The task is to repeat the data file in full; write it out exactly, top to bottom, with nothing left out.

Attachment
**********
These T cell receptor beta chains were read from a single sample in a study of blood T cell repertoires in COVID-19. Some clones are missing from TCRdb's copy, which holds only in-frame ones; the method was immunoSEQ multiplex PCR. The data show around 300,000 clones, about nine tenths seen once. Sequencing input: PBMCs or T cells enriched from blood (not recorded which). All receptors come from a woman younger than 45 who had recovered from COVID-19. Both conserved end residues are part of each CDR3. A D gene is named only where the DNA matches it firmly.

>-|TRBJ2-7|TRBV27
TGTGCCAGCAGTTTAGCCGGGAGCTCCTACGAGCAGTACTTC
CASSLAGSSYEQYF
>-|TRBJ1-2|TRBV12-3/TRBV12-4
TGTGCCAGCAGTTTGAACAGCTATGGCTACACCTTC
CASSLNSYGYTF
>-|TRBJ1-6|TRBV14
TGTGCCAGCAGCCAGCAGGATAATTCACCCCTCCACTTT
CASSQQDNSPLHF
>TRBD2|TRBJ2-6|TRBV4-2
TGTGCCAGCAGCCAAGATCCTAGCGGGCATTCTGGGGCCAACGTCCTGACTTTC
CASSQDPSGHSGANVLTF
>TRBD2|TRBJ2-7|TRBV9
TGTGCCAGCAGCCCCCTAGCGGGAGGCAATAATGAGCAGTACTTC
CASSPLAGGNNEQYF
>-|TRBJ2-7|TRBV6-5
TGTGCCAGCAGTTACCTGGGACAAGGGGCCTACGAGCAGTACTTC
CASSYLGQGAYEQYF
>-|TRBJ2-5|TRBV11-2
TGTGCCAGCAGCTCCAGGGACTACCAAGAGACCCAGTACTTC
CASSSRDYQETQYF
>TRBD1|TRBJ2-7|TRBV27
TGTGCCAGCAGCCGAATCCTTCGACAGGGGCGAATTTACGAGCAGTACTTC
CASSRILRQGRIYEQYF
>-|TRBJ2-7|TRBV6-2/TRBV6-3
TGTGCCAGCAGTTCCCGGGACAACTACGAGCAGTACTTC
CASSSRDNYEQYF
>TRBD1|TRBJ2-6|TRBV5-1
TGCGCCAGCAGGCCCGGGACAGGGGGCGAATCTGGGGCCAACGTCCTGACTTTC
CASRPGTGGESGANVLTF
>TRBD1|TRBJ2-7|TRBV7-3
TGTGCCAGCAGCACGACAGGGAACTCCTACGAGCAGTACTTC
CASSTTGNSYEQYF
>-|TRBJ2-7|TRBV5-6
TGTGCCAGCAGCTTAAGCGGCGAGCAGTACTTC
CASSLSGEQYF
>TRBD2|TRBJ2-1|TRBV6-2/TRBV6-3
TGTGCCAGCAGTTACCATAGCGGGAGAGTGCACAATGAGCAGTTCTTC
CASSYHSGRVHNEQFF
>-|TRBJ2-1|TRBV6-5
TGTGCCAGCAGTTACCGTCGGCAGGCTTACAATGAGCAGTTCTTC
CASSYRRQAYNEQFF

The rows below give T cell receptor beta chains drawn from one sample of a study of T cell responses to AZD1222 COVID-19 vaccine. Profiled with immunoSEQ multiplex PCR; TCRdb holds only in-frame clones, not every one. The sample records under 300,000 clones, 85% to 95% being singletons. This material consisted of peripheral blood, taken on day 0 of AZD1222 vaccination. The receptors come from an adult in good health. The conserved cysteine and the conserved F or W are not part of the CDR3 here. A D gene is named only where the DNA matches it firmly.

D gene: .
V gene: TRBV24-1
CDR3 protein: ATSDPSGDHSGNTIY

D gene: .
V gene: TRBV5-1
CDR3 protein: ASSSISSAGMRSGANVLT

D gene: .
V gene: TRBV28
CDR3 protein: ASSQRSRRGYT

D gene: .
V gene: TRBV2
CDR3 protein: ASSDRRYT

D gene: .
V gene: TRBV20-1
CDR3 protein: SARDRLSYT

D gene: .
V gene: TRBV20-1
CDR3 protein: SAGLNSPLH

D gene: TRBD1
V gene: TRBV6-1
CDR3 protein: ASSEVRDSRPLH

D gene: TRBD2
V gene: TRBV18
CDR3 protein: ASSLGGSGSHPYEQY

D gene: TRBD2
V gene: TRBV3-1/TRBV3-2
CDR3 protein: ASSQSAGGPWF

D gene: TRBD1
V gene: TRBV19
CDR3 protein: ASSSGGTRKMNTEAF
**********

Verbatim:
These T cell receptor beta chains were read from a single sample in a study of blood T cell repertoires in COVID-19. Some clones are missing from TCRdb's copy, which holds only in-frame ones; the method was immunoSEQ multiplex PCR. The data show around 300,000 clones, about nine tenths seen once. Sequencing input: PBMCs or T cells enriched from blood (not recorded which). All receptors come from a woman younger than 45 who had recovered from COVID-19. Both conserved end residues are part of each CDR3. A D gene is named only where the DNA matches it firmly.

>-|TRBJ2-7|TRBV27
TGTGCCAGCAGTTTAGCCGGGAGCTCCTACGAGCAGTACTTC
CASSLAGSSYEQYF
>-|TRBJ1-2|TRBV12-3/TRBV12-4
TGTGCCAGCAGTTTGAACAGCTATGGCTACACCTTC
CASSLNSYGYTF
>-|TRBJ1-6|TRBV14
TGTGCCAGCAGCCAGCAGGATAATTCACCCCTCCACTTT
CASSQQDNSPLHF
>TRBD2|TRBJ2-6|TRBV4-2
TGTGCCAGCAGCCAAGATCCTAGCGGGCATTCTGGGGCCAACGTCCTGACTTTC
CASSQDPSGHSGANVLTF
>TRBD2|TRBJ2-7|TRBV9
TGTGCCAGCAGCCCCCTAGCGGGAGGCAATAATGAGCAGTACTTC
CASSPLAGGNNEQYF
>-|TRBJ2-7|TRBV6-5
TGTGCCAGCAGTTACCTGGGACAAGGGGCCTACGAGCAGTACTTC
CASSYLGQGAYEQYF
>-|TRBJ2-5|TRBV11-2
TGTGCCAGCAGCTCCAGGGACTACCAAGAGACCCAGTACTTC
CASSSRDYQETQYF
>TRBD1|TRBJ2-7|TRBV27
TGTGCCAGCAGCCGAATCCTTCGACAGGGGCGAATTTACGAGCAGTACTTC
CASSRILRQGRIYEQYF
>-|TRBJ2-7|TRBV6-2/TRBV6-3
TGTGCCAGCAGTTCCCGGGACAACTACGAGCAGTACTTC
CASSSRDNYEQYF
>TRBD1|TRBJ2-6|TRBV5-1
TGCGCCAGCAGGCCCGGGACAGGGGGCGAATCTGGGGCCAACGTCCTGACTTTC
CASRPGTGGESGANVLTF
>TRBD1|TRBJ2-7|TRBV7-3
TGTGCCAGCAGCACGACAGGGAACTCCTACGAGCAGTACTTC
CASSTTGNSYEQYF
>-|TRBJ2-7|TRBV5-6
TGTGCCAGCAGCTTAAGCGGCGAGCAGTACTTC
CASSLSGEQYF
>TRBD2|TRBJ2-1|TRBV6-2/TRBV6-3
TGTGCCAGCAGTTACCATAGCGGGAGAGTGCACAATGAGCAGTTCTTC
CASSYHSGRVHNEQFF
>-|TRBJ2-1|TRBV6-5
TGTGCCAGCAGTTACCGTCGGCAGGCTTACAATGAGCAGTTCTTC
CASSYRRQAYNEQFF

The rows below give T cell receptor beta chains drawn from one sample of a study of T cell responses to AZD1222 COVID-19 vaccine. Profiled with immunoSEQ multiplex PCR; TCRdb holds only in-frame clones, not every one. The sample records under 300,000 clones, 85% to 95% being singletons. This material consisted of peripheral blood, taken on day 0 of AZD1222 vaccination. The receptors come from an adult in good health. The conserved cysteine and the conserved F or W are not part of the CDR3 here. A D gene is named only where the DNA matches it firmly.

D gene: .
V gene: TRBV24-1
CDR3 protein: ATSDPSGDHSGNTIY

D gene: .
V gene: TRBV5-1
CDR3 protein: ASSSISSAGMRSGANVLT

D gene: .
V gene: TRBV28
CDR3 protein: ASSQRSRRGYT

D gene: .
V gene: TRBV2
CDR3 protein: ASSDRRYT

D gene: .
V gene: TRBV20-1
CDR3 protein: SARDRLSYT

D gene: .
V gene: TRBV20-1
CDR3 protein: SAGLNSPLH

D gene: TRBD1
V gene: TRBV6-1
CDR3 protein: ASSEVRDSRPLH

D gene: TRBD2
V gene: TRBV18
CDR3 protein: ASSLGGSGSHPYEQY

D gene: TRBD2
V gene: TRBV3-1/TRBV3-2
CDR3 protein: ASSQSAGGPWF

D gene: TRBD1
V gene: TRBV19
CDR3 protein: ASSSGGTRKMNTEAF